Hospital System Heads to Court over Katrina Deaths

March 21, 2011  |  

(New York Times) — A jury trial set to open on Monday will weigh whether one of America’s largest health care corporations should be held accountable for deaths and injuries at a New Orleans hospital marooned by floodwaters after Hurricane Katrina.  The class-action suit is expected to highlight desperate e-mail exchanges, not previously made public, between the hospital and its corporate parent.  “Are you telling us we are on our own and you cannot help?” Sandra Cordray, a communications manager at Memorial Medical Center, which sheltered some 1,800 people, wrote to officials at the Tenet Healthcare Corporation’s Dallas headquarters after begging them for supplies and an airlift.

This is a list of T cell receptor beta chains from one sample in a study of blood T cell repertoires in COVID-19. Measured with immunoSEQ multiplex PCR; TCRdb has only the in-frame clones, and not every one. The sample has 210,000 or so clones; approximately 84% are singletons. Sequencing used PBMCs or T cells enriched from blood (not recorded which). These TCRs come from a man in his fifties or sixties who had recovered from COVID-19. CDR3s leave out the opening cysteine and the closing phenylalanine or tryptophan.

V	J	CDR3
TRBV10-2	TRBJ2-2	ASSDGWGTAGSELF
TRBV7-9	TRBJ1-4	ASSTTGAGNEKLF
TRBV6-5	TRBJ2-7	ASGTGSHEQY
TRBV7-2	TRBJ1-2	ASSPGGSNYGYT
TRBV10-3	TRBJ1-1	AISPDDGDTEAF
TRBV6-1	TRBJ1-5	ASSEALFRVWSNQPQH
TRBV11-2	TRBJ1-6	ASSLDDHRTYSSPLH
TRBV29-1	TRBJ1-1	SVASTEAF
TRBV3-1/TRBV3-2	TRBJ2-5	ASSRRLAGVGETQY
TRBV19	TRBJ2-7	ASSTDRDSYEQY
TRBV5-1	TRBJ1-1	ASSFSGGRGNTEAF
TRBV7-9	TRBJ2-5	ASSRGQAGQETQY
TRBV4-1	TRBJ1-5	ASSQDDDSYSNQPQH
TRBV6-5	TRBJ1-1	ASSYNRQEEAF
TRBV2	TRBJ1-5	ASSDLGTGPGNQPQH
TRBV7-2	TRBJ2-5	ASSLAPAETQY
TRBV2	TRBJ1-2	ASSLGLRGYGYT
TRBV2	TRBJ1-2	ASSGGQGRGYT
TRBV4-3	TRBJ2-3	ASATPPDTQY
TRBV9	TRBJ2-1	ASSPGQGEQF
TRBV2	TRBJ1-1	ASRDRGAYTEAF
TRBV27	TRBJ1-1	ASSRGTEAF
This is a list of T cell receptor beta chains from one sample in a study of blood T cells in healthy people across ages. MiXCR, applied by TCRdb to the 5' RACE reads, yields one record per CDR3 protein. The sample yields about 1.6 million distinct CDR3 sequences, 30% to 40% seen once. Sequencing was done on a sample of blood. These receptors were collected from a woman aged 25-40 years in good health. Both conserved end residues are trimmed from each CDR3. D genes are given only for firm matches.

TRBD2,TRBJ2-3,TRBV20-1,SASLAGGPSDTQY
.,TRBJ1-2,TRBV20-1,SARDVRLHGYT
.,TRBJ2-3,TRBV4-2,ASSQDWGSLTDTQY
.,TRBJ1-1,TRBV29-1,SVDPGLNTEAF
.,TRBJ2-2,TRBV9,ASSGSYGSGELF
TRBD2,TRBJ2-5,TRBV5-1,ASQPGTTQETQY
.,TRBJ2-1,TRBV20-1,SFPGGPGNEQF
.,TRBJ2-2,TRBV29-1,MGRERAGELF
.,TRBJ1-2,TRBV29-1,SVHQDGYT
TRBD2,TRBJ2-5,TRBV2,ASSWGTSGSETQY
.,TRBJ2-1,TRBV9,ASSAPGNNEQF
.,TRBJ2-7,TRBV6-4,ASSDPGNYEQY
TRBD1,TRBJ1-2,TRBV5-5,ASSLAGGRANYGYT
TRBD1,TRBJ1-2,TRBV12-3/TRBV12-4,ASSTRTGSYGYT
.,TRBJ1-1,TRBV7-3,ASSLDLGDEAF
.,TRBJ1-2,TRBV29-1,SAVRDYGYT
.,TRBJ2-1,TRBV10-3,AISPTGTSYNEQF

The suit, brought on behalf of people who were at the hospital during the disaster, alleges that insufficiencies in Memorial’s backup electrical system and failed plans for patient care and evacuation, among other factors, caused personal injury and death.  The complaint also focuses attention on the lack of comprehensive emergency preparedness requirements for the nation’s hospitals. Proposed regulations aimed at addressing “systemic gaps” identified after Katrina were scheduled for release by the federal Centers for Medicare and Medicaid Services in January, but have been delayed.President Obama’s budget proposal trims spending on a national hospital preparedness program by $42 million, or about 10 percent from current levels.  The bodies of 45 patients were discovered at Memorial Medical Center after the August 2005 storm, far more than at any other hospital, and some doctors subsequently acknowledged that they had injected patients with drugs to hasten their deaths. No criminal charges were brought. Last year, a relative of a patient who died filed a civil claim of euthanasia against a Memorial doctor. It was dismissed and is on appeal. Staff members at Memorial said they did their best in the face of inhuman conditions.

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